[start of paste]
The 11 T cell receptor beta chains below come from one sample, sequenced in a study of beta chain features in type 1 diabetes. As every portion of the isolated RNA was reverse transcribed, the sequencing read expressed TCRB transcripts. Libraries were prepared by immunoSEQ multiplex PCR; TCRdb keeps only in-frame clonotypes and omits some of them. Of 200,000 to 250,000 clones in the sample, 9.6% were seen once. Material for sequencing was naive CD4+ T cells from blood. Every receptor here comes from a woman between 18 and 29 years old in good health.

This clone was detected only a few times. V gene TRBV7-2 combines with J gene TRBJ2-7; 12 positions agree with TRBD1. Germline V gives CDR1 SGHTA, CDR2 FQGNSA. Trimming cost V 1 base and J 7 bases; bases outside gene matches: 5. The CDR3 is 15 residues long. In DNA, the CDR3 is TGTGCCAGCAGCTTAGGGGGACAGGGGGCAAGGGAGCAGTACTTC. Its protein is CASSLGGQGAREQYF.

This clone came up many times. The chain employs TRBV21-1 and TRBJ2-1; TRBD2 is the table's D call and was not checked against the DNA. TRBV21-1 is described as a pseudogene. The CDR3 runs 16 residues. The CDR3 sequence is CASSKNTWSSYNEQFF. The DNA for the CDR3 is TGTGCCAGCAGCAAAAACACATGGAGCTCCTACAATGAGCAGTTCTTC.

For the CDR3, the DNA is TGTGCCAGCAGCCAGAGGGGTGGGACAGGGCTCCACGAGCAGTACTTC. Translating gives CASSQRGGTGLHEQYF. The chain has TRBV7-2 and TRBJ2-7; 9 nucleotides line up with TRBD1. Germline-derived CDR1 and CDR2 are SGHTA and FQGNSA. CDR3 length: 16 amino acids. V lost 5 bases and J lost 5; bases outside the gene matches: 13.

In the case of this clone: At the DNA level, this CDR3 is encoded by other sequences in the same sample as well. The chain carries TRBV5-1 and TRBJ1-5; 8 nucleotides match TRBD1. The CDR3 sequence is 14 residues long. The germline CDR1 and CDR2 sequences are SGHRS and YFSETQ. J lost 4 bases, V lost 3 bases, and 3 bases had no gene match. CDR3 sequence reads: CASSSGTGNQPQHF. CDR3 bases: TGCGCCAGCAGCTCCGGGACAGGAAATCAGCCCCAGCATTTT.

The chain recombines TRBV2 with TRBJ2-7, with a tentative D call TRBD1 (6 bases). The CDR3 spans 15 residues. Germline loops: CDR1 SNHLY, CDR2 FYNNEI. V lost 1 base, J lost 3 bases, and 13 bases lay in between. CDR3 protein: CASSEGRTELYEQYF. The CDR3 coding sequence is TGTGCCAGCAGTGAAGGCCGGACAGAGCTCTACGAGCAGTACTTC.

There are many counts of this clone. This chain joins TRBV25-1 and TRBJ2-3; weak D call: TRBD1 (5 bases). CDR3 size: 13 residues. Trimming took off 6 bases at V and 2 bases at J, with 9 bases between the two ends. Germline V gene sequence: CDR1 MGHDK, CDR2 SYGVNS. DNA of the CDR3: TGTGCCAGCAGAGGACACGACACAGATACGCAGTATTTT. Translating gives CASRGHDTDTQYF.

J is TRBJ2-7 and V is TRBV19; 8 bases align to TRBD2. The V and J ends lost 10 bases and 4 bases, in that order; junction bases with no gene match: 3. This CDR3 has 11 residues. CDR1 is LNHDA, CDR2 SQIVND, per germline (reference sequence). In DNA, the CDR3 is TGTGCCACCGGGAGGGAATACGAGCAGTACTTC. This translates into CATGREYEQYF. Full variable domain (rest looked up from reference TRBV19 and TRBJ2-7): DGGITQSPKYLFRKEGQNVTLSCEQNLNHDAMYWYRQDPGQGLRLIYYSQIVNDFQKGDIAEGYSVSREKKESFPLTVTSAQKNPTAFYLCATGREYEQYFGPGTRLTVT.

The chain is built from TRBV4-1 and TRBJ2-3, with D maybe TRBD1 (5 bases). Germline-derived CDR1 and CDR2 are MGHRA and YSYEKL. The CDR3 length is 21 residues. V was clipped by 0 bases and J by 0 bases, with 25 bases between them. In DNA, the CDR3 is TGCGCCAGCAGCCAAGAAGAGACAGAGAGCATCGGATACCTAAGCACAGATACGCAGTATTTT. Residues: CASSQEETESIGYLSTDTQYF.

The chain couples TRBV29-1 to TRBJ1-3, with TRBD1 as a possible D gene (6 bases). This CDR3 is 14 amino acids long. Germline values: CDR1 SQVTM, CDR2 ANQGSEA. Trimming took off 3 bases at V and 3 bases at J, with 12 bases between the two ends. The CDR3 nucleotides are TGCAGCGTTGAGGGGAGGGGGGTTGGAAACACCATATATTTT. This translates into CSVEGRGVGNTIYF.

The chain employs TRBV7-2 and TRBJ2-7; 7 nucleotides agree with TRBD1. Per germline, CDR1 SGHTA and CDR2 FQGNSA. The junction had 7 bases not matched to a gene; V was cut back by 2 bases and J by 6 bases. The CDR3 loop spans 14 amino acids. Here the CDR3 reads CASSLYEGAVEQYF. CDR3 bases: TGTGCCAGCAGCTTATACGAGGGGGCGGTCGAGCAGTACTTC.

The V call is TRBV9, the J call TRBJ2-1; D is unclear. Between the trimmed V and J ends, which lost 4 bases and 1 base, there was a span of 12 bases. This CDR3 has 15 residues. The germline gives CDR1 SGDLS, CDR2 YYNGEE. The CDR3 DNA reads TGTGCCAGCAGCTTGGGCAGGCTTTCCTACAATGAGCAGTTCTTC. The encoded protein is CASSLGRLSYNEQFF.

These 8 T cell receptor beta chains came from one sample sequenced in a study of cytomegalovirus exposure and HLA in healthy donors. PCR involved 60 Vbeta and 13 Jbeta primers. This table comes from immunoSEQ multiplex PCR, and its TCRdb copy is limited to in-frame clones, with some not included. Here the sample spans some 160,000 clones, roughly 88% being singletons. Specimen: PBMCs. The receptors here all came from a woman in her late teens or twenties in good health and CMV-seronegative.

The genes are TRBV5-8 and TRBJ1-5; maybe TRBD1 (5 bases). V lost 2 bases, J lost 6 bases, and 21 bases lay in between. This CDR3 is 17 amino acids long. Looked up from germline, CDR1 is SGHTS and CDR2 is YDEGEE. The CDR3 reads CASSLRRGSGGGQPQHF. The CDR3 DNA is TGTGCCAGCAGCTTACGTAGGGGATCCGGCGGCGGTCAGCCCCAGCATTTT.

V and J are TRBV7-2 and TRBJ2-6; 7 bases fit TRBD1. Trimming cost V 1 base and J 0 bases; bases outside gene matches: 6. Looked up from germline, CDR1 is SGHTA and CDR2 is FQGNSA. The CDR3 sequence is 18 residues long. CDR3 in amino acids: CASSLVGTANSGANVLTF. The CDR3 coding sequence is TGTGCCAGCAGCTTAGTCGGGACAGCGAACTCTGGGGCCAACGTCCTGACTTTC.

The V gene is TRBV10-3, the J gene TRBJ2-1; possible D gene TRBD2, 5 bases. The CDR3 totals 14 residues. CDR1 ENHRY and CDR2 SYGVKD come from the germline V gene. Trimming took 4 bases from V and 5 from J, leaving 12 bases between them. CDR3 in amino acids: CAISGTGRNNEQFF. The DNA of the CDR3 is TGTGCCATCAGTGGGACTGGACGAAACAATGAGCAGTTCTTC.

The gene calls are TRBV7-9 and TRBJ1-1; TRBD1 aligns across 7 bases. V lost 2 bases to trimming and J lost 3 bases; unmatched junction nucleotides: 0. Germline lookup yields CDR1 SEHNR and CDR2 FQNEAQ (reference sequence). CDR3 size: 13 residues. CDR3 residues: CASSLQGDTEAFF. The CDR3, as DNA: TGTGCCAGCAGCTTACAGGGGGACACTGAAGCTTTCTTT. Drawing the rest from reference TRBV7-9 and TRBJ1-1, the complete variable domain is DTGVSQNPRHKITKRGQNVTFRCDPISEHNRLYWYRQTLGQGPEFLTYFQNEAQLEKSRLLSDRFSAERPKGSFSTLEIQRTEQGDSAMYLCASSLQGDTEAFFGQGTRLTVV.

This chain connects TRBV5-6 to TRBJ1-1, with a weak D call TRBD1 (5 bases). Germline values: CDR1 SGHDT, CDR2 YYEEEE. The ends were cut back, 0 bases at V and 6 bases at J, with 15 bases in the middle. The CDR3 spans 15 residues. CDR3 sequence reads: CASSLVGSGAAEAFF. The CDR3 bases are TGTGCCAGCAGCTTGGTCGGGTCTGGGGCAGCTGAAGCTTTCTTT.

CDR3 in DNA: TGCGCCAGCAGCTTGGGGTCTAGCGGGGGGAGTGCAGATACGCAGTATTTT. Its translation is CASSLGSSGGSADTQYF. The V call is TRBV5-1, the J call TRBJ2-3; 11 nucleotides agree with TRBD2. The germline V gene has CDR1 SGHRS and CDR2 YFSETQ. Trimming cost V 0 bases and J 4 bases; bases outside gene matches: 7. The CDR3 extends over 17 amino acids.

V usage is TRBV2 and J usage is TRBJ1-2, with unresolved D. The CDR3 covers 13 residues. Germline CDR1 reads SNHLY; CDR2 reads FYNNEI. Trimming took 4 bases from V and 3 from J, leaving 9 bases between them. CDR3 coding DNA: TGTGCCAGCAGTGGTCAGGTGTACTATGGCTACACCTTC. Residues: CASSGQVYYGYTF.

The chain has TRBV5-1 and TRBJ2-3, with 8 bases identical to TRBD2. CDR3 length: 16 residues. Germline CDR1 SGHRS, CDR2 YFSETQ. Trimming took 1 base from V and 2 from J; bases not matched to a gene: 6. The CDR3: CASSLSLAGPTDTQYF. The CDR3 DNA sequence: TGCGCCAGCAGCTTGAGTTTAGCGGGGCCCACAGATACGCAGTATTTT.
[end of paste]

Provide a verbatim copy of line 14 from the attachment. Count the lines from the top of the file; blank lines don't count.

The genes are TRBV5-8 and TRBJ1-5; maybe TRBD1 (5 bases). V lost 2 bases, J lost 6 bases, and 21 bases lay in between. This CDR3 is 17 amino acids long. Looked up from germline, CDR1 is SGHTS and CDR2 is YDEGEE. The CDR3 reads CASSLRRGSGGGQPQHF. The CDR3 DNA is TGTGCCAGCAGCTTACGTAGGGGATCCGGCGGCGGTCAGCCCCAGCATTTT.